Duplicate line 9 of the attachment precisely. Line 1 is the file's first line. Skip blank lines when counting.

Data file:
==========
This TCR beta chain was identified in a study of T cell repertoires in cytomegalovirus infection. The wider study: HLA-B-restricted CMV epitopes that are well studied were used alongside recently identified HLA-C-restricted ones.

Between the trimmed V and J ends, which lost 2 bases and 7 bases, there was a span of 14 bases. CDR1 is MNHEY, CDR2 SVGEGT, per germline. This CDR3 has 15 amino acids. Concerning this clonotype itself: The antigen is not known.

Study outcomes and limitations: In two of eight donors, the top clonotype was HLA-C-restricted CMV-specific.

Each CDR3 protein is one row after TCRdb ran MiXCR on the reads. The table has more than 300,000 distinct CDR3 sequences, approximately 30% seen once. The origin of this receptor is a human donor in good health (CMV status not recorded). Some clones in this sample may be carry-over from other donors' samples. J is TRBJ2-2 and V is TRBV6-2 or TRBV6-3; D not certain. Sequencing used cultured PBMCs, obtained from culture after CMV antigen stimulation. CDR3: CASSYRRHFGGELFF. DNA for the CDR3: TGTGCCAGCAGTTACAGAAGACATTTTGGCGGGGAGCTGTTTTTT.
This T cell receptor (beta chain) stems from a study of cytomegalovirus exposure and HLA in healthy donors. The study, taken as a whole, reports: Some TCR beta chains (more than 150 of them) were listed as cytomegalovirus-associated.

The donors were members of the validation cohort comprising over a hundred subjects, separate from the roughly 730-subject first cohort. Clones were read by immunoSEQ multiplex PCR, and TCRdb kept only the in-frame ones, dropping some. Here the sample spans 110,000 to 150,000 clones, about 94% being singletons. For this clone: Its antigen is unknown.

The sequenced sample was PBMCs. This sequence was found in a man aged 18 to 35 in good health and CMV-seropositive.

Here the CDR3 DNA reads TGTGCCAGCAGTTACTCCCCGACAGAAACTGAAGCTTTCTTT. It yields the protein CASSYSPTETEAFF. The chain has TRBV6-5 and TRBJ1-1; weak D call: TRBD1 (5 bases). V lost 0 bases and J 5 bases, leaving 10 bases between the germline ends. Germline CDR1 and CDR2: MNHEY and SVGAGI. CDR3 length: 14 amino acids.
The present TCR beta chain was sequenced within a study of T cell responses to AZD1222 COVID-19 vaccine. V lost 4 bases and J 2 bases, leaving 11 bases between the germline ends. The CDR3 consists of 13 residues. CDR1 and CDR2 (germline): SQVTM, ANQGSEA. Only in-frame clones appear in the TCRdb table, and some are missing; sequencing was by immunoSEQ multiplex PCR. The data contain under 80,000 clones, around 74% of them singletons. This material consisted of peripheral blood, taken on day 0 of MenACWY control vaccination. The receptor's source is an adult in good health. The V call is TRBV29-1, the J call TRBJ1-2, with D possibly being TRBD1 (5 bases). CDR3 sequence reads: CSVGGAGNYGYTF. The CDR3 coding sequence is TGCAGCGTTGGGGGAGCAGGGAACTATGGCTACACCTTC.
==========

The present TCR beta chain was sequenced within a study of T cell responses to AZD1222 COVID-19 vaccine. V lost 4 bases and J 2 bases, leaving 11 bases between the germline ends. The CDR3 consists of 13 residues. CDR1 and CDR2 (germline): SQVTM, ANQGSEA. Only in-frame clones appear in the TCRdb table, and some are missing; sequencing was by immunoSEQ multiplex PCR. The data contain under 80,000 clones, around 74% of them singletons. This material consisted of peripheral blood, taken on day 0 of MenACWY control vaccination. The receptor's source is an adult in good health. The V call is TRBV29-1, the J call TRBJ1-2, with D possibly being TRBD1 (5 bases). CDR3 sequence reads: CSVGGAGNYGYTF. The CDR3 coding sequence is TGCAGCGTTGGGGGAGCAGGGAACTATGGCTACACCTTC.